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Tax Planning Tips for the Dog Days of Summer

As we approach the last month of summer, many of us are still trying to gather documents to finalize the 2015 tax returns due in the next few months. But these are the prime months to begin the planning procedures to reduce your taxes in 2016. With the passing of the PATH Act of 2015 last year, the looming issues of expiring tax deductions have been delayed, or extended permanently. For the first time in several years, we know before December what our tax break limitations will be. Here are a few planning options to look into:

Are you in need of new equipment?

This is the best time of year to review your P & L from the first half of the year to project your net income at year’s end. If you have excess income and are looking to reduce the tax burden, it may be the perfect opportunity to purchase new vehicles or equipment and utilize Section 179 or Bonus Depreciation.

Review your withholding or estimate payments for adjustments.

Have you had any life changes, such as getting married, having children, etc.? Or has your business produced more income than you expected when your estimates were prepared? You should review your withholding now to make sure you are not surprised with a substantial bill at tax time, or alternatively, that the IRS is not holding excess funds for the rest of the year that you could be utilizing.

Are you on track to max out your 401K contributions?

You may have an opportunity mid-year to adjust your contributions to make sure you are maximizing your limits. Retirement contributions are a fantastic way to reduce your AGI if you are being hit with Net Investment Income Tax, high tax rates, or limited deductions.

Convert a Traditional IRA into a Roth IRA.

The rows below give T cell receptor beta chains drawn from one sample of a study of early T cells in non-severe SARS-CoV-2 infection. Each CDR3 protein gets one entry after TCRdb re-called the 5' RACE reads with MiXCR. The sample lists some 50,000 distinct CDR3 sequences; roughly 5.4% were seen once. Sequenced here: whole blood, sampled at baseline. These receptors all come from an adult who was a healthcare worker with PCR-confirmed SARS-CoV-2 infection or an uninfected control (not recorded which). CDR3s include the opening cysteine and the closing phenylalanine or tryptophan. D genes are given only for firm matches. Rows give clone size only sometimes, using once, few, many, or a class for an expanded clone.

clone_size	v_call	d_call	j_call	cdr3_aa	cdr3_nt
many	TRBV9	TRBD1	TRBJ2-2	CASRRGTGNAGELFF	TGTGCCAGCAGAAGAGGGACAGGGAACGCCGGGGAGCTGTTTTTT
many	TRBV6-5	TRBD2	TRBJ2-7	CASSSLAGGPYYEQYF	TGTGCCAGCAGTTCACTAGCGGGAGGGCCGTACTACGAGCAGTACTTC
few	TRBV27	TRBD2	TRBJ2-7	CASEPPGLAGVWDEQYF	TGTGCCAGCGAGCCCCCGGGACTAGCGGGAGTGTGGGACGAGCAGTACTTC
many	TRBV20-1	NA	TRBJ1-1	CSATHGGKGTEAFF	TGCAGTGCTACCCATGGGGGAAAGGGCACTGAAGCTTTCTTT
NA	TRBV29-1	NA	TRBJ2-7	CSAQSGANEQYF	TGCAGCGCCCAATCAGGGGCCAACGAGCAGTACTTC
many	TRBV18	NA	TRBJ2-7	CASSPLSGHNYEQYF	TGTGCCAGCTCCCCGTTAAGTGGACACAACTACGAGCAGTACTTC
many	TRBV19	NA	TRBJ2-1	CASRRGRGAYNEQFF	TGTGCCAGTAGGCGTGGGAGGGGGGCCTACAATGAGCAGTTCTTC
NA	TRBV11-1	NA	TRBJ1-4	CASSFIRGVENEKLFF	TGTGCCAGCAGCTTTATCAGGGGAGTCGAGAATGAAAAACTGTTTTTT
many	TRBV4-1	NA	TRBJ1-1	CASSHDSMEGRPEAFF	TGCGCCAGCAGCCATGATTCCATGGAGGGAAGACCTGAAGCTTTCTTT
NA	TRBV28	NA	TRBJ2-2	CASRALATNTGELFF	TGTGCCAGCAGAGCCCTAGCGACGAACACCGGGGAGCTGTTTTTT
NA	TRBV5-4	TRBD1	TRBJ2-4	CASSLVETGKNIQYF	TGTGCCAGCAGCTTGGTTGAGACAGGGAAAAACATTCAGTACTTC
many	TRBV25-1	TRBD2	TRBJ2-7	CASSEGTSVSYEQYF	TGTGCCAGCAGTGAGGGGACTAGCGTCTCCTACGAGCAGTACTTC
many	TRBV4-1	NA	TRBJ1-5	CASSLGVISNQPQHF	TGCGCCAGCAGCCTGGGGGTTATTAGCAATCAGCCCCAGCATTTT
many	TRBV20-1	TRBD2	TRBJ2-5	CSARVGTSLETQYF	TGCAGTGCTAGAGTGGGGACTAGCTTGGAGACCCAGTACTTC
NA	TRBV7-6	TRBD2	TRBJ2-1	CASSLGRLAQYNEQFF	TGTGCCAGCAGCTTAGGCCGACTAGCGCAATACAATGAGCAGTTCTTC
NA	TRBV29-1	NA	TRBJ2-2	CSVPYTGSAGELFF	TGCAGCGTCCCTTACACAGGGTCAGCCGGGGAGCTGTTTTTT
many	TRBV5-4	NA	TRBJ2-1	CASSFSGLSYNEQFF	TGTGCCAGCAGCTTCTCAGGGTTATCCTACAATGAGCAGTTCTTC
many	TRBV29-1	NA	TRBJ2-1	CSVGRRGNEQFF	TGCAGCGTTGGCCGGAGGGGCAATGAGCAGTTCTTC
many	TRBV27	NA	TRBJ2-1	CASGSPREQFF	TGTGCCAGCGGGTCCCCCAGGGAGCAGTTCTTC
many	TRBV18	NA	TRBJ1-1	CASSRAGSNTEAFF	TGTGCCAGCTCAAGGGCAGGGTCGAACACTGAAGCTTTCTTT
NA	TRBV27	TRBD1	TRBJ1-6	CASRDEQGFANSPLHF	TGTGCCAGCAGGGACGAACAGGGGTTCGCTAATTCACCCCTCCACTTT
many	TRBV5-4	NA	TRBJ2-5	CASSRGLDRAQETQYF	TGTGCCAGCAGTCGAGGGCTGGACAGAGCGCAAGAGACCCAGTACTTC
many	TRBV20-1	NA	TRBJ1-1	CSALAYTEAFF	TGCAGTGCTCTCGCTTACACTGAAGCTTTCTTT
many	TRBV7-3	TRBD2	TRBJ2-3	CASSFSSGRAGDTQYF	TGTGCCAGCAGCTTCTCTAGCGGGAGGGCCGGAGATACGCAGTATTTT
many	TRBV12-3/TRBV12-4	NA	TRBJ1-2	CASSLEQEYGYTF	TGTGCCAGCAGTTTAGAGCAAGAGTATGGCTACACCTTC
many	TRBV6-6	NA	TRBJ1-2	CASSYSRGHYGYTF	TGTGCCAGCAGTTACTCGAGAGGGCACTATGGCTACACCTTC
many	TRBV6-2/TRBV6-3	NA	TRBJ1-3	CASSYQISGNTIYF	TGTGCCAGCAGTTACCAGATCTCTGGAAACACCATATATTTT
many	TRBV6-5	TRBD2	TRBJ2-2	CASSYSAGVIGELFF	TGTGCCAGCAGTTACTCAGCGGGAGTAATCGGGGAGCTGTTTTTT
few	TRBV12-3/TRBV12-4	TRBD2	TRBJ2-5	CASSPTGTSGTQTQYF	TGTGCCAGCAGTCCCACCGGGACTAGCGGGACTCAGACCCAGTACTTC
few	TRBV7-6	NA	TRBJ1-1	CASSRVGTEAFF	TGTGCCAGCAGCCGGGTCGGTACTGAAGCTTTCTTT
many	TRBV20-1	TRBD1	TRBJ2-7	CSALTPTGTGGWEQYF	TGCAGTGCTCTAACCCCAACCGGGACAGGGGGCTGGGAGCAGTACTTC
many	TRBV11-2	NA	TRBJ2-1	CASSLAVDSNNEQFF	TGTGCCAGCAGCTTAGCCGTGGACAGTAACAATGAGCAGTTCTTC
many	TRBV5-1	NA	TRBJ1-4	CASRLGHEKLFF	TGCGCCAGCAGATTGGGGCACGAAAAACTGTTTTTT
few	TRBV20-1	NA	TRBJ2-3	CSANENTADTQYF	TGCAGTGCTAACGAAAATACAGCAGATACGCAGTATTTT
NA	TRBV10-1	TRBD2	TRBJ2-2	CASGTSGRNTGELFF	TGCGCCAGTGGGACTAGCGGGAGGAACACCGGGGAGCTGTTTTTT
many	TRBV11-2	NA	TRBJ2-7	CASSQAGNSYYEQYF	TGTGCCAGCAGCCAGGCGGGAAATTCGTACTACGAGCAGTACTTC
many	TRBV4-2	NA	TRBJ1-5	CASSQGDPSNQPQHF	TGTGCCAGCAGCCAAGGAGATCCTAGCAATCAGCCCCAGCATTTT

If income is projected to be lower than expected this year, it may be the ideal time to convert your Traditional IRA to a Roth. If you anticipate that this will be the lowest tax bracket that you may be in for the foreseeable future, converting a Traditional to a Roth IRA and taking advantage of the lower tax rates may be ideal. You will have to pay taxes on the converted value of the IRA, but your converted funds will be able to grow and be withdrawn tax free in the future.

Stay Organized.

The best tax advantage for your small business may just be getting every deduction that you deserve. Being organized and maintaining good records throughout the year will help ensure that all of your expenses get properly recorded. This includes maintaining mileage logs, which are much tougher to recreate months later.

And last, but certainly not least, contact your accountant now if you plan to make any large financial moves.

If your accountant is informed about your financial plans before the transaction is made, strategies to mitigate taxes can be discussed. After the transaction is completed, it cannot always be readily reversed and can lead to huge tax implications if done incorrectly.

So enjoy the remaining warm days of summer, but get into the habit of planning for taxes now, and you can reap the benefits of your hard work for years to come.

 

 






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